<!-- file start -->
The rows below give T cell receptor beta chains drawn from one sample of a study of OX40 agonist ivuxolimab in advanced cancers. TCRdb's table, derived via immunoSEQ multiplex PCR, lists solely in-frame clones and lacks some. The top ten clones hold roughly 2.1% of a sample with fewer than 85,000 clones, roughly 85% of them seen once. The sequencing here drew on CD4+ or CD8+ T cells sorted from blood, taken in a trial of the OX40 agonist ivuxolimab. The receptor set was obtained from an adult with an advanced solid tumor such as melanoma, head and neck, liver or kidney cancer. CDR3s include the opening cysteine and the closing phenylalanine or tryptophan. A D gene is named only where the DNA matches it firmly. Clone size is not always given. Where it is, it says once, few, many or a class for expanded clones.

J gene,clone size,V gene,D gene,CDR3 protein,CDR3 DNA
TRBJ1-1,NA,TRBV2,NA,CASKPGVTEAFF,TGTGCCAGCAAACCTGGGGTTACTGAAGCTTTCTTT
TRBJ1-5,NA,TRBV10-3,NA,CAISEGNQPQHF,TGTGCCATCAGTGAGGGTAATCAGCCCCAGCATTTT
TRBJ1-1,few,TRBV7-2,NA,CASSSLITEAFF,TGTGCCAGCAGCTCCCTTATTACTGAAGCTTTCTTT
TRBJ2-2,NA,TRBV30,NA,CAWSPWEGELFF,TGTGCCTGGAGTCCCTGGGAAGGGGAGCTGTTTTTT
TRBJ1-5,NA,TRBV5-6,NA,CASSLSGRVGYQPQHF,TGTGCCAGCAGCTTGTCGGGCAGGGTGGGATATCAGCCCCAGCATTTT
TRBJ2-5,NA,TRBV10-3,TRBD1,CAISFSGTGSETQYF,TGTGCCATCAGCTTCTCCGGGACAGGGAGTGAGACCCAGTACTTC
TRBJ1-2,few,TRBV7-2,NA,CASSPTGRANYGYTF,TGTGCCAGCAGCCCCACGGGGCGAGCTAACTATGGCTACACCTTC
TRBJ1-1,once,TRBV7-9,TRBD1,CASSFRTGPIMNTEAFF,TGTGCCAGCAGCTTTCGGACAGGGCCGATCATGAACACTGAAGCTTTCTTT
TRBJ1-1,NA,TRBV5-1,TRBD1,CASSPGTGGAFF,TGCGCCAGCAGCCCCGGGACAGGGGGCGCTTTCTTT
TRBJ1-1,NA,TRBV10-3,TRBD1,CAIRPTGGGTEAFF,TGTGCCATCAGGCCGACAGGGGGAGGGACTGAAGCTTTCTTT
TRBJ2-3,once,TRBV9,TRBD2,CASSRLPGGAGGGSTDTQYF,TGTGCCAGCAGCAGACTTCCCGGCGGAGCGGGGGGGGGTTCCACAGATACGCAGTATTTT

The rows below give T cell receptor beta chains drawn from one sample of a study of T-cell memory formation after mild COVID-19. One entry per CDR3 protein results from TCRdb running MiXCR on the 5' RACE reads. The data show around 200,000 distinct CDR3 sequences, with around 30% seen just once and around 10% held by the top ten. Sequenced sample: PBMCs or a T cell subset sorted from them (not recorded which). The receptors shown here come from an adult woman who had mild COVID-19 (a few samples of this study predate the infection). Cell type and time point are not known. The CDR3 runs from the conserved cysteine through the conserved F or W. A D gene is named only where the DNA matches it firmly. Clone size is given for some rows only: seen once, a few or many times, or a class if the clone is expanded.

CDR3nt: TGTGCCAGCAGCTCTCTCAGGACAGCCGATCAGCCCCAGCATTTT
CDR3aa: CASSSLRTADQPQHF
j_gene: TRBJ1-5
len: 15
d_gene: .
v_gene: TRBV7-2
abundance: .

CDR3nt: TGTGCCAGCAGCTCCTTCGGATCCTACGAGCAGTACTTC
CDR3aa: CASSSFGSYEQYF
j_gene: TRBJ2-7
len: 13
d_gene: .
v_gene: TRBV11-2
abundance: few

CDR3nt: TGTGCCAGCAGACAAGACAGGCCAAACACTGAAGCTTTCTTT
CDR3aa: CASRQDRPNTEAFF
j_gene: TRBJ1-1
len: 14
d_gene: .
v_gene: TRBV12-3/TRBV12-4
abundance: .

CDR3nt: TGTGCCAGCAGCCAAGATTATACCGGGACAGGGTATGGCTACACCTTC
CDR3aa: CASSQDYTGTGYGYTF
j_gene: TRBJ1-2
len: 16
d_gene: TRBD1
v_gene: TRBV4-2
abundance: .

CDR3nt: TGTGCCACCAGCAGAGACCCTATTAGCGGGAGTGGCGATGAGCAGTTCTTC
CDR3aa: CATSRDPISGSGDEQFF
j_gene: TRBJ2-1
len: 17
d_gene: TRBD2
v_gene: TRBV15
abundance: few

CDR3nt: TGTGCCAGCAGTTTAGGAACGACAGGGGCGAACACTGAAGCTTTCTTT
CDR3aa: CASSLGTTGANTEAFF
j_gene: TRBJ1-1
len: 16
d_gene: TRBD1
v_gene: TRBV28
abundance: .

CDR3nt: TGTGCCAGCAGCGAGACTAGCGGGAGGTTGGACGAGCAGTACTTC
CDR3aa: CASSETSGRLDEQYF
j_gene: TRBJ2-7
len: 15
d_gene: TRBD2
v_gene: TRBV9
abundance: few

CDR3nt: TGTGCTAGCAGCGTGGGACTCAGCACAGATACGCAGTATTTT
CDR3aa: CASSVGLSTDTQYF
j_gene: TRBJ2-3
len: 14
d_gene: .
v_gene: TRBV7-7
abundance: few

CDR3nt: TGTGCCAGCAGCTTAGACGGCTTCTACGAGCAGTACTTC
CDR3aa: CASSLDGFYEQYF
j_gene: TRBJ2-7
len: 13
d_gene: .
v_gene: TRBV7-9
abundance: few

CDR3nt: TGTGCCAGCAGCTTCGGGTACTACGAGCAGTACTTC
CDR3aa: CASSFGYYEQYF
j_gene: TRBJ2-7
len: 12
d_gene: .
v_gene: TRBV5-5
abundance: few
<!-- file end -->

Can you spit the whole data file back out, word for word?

The rows below give T cell receptor beta chains drawn from one sample of a study of OX40 agonist ivuxolimab in advanced cancers. TCRdb's table, derived via immunoSEQ multiplex PCR, lists solely in-frame clones and lacks some. The top ten clones hold roughly 2.1% of a sample with fewer than 85,000 clones, roughly 85% of them seen once. The sequencing here drew on CD4+ or CD8+ T cells sorted from blood, taken in a trial of the OX40 agonist ivuxolimab. The receptor set was obtained from an adult with an advanced solid tumor such as melanoma, head and neck, liver or kidney cancer. CDR3s include the opening cysteine and the closing phenylalanine or tryptophan. A D gene is named only where the DNA matches it firmly. Clone size is not always given. Where it is, it says once, few, many or a class for expanded clones.

J gene,clone size,V gene,D gene,CDR3 protein,CDR3 DNA
TRBJ1-1,NA,TRBV2,NA,CASKPGVTEAFF,TGTGCCAGCAAACCTGGGGTTACTGAAGCTTTCTTT
TRBJ1-5,NA,TRBV10-3,NA,CAISEGNQPQHF,TGTGCCATCAGTGAGGGTAATCAGCCCCAGCATTTT
TRBJ1-1,few,TRBV7-2,NA,CASSSLITEAFF,TGTGCCAGCAGCTCCCTTATTACTGAAGCTTTCTTT
TRBJ2-2,NA,TRBV30,NA,CAWSPWEGELFF,TGTGCCTGGAGTCCCTGGGAAGGGGAGCTGTTTTTT
TRBJ1-5,NA,TRBV5-6,NA,CASSLSGRVGYQPQHF,TGTGCCAGCAGCTTGTCGGGCAGGGTGGGATATCAGCCCCAGCATTTT
TRBJ2-5,NA,TRBV10-3,TRBD1,CAISFSGTGSETQYF,TGTGCCATCAGCTTCTCCGGGACAGGGAGTGAGACCCAGTACTTC
TRBJ1-2,few,TRBV7-2,NA,CASSPTGRANYGYTF,TGTGCCAGCAGCCCCACGGGGCGAGCTAACTATGGCTACACCTTC
TRBJ1-1,once,TRBV7-9,TRBD1,CASSFRTGPIMNTEAFF,TGTGCCAGCAGCTTTCGGACAGGGCCGATCATGAACACTGAAGCTTTCTTT
TRBJ1-1,NA,TRBV5-1,TRBD1,CASSPGTGGAFF,TGCGCCAGCAGCCCCGGGACAGGGGGCGCTTTCTTT
TRBJ1-1,NA,TRBV10-3,TRBD1,CAIRPTGGGTEAFF,TGTGCCATCAGGCCGACAGGGGGAGGGACTGAAGCTTTCTTT
TRBJ2-3,once,TRBV9,TRBD2,CASSRLPGGAGGGSTDTQYF,TGTGCCAGCAGCAGACTTCCCGGCGGAGCGGGGGGGGGTTCCACAGATACGCAGTATTTT

The rows below give T cell receptor beta chains drawn from one sample of a study of T-cell memory formation after mild COVID-19. One entry per CDR3 protein results from TCRdb running MiXCR on the 5' RACE reads. The data show around 200,000 distinct CDR3 sequences, with around 30% seen just once and around 10% held by the top ten. Sequenced sample: PBMCs or a T cell subset sorted from them (not recorded which). The receptors shown here come from an adult woman who had mild COVID-19 (a few samples of this study predate the infection). Cell type and time point are not known. The CDR3 runs from the conserved cysteine through the conserved F or W. A D gene is named only where the DNA matches it firmly. Clone size is given for some rows only: seen once, a few or many times, or a class if the clone is expanded.

CDR3nt: TGTGCCAGCAGCTCTCTCAGGACAGCCGATCAGCCCCAGCATTTT
CDR3aa: CASSSLRTADQPQHF
j_gene: TRBJ1-5
len: 15
d_gene: .
v_gene: TRBV7-2
abundance: .

CDR3nt: TGTGCCAGCAGCTCCTTCGGATCCTACGAGCAGTACTTC
CDR3aa: CASSSFGSYEQYF
j_gene: TRBJ2-7
len: 13
d_gene: .
v_gene: TRBV11-2
abundance: few

CDR3nt: TGTGCCAGCAGACAAGACAGGCCAAACACTGAAGCTTTCTTT
CDR3aa: CASRQDRPNTEAFF
j_gene: TRBJ1-1
len: 14
d_gene: .
v_gene: TRBV12-3/TRBV12-4
abundance: .

CDR3nt: TGTGCCAGCAGCCAAGATTATACCGGGACAGGGTATGGCTACACCTTC
CDR3aa: CASSQDYTGTGYGYTF
j_gene: TRBJ1-2
len: 16
d_gene: TRBD1
v_gene: TRBV4-2
abundance: .

CDR3nt: TGTGCCACCAGCAGAGACCCTATTAGCGGGAGTGGCGATGAGCAGTTCTTC
CDR3aa: CATSRDPISGSGDEQFF
j_gene: TRBJ2-1
len: 17
d_gene: TRBD2
v_gene: TRBV15
abundance: few

CDR3nt: TGTGCCAGCAGTTTAGGAACGACAGGGGCGAACACTGAAGCTTTCTTT
CDR3aa: CASSLGTTGANTEAFF
j_gene: TRBJ1-1
len: 16
d_gene: TRBD1
v_gene: TRBV28
abundance: .

CDR3nt: TGTGCCAGCAGCGAGACTAGCGGGAGGTTGGACGAGCAGTACTTC
CDR3aa: CASSETSGRLDEQYF
j_gene: TRBJ2-7
len: 15
d_gene: TRBD2
v_gene: TRBV9
abundance: few

CDR3nt: TGTGCTAGCAGCGTGGGACTCAGCACAGATACGCAGTATTTT
CDR3aa: CASSVGLSTDTQYF
j_gene: TRBJ2-3
len: 14
d_gene: .
v_gene: TRBV7-7
abundance: few

CDR3nt: TGTGCCAGCAGCTTAGACGGCTTCTACGAGCAGTACTTC
CDR3aa: CASSLDGFYEQYF
j_gene: TRBJ2-7
len: 13
d_gene: .
v_gene: TRBV7-9
abundance: few

CDR3nt: TGTGCCAGCAGCTTCGGGTACTACGAGCAGTACTTC
CDR3aa: CASSFGYYEQYF
j_gene: TRBJ2-7
len: 12
d_gene: .
v_gene: TRBV5-5
abundance: few